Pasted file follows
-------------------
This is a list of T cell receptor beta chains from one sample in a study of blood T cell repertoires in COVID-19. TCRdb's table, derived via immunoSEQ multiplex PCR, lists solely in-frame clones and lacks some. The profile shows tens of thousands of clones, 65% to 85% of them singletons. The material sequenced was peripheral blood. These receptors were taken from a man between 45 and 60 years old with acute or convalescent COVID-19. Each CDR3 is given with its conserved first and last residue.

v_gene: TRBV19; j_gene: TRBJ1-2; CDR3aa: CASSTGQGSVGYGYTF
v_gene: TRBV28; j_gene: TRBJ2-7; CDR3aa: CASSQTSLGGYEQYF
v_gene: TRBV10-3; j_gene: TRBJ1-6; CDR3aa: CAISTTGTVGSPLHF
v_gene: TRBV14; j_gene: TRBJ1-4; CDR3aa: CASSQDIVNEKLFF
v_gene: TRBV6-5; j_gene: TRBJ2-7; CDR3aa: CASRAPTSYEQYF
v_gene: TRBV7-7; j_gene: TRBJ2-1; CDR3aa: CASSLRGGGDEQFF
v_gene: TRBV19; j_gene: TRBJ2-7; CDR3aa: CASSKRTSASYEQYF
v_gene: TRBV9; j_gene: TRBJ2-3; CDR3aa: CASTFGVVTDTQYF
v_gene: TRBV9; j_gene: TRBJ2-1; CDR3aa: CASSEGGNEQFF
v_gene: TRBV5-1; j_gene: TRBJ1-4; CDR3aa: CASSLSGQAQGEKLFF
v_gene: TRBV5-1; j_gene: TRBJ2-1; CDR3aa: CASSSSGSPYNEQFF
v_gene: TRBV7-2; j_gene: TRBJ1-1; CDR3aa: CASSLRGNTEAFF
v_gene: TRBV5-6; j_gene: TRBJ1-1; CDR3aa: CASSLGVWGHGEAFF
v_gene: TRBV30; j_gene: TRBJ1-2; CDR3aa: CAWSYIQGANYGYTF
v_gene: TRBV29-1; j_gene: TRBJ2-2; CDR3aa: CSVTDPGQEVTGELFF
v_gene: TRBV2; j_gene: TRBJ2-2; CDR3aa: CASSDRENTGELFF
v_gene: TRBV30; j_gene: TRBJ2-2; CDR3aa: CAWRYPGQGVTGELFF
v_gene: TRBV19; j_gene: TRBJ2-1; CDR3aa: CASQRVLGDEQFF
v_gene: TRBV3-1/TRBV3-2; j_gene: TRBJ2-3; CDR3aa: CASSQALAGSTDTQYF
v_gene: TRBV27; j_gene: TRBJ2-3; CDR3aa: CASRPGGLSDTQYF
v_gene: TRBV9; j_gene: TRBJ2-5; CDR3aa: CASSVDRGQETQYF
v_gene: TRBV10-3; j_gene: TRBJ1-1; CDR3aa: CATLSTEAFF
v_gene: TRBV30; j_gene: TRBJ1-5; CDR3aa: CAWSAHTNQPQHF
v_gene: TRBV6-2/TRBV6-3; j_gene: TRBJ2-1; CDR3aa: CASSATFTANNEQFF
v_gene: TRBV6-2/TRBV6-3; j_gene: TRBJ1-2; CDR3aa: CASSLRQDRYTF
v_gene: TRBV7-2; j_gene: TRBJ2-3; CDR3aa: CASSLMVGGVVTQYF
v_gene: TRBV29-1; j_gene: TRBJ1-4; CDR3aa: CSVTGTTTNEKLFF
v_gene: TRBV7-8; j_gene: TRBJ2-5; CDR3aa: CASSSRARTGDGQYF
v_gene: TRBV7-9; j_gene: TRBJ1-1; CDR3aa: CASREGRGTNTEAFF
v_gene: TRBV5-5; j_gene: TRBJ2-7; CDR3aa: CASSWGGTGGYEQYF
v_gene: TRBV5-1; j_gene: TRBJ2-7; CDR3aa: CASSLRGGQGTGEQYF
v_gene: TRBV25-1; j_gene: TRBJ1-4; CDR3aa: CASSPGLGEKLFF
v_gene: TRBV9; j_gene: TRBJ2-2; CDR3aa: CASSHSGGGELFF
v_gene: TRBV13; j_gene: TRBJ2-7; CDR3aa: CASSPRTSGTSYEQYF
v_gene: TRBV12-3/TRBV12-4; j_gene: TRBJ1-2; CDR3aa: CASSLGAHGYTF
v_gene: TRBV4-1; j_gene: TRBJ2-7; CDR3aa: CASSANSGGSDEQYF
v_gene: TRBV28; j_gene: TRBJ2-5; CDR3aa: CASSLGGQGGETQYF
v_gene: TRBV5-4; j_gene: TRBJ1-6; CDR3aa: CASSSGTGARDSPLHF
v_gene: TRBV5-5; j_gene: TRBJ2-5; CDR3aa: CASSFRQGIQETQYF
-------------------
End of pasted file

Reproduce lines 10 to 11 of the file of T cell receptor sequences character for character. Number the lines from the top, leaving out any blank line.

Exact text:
v_gene: TRBV9; j_gene: TRBJ2-1; CDR3aa: CASSEGGNEQFF
v_gene: TRBV5-1; j_gene: TRBJ1-4; CDR3aa: CASSLSGQAQGEKLFF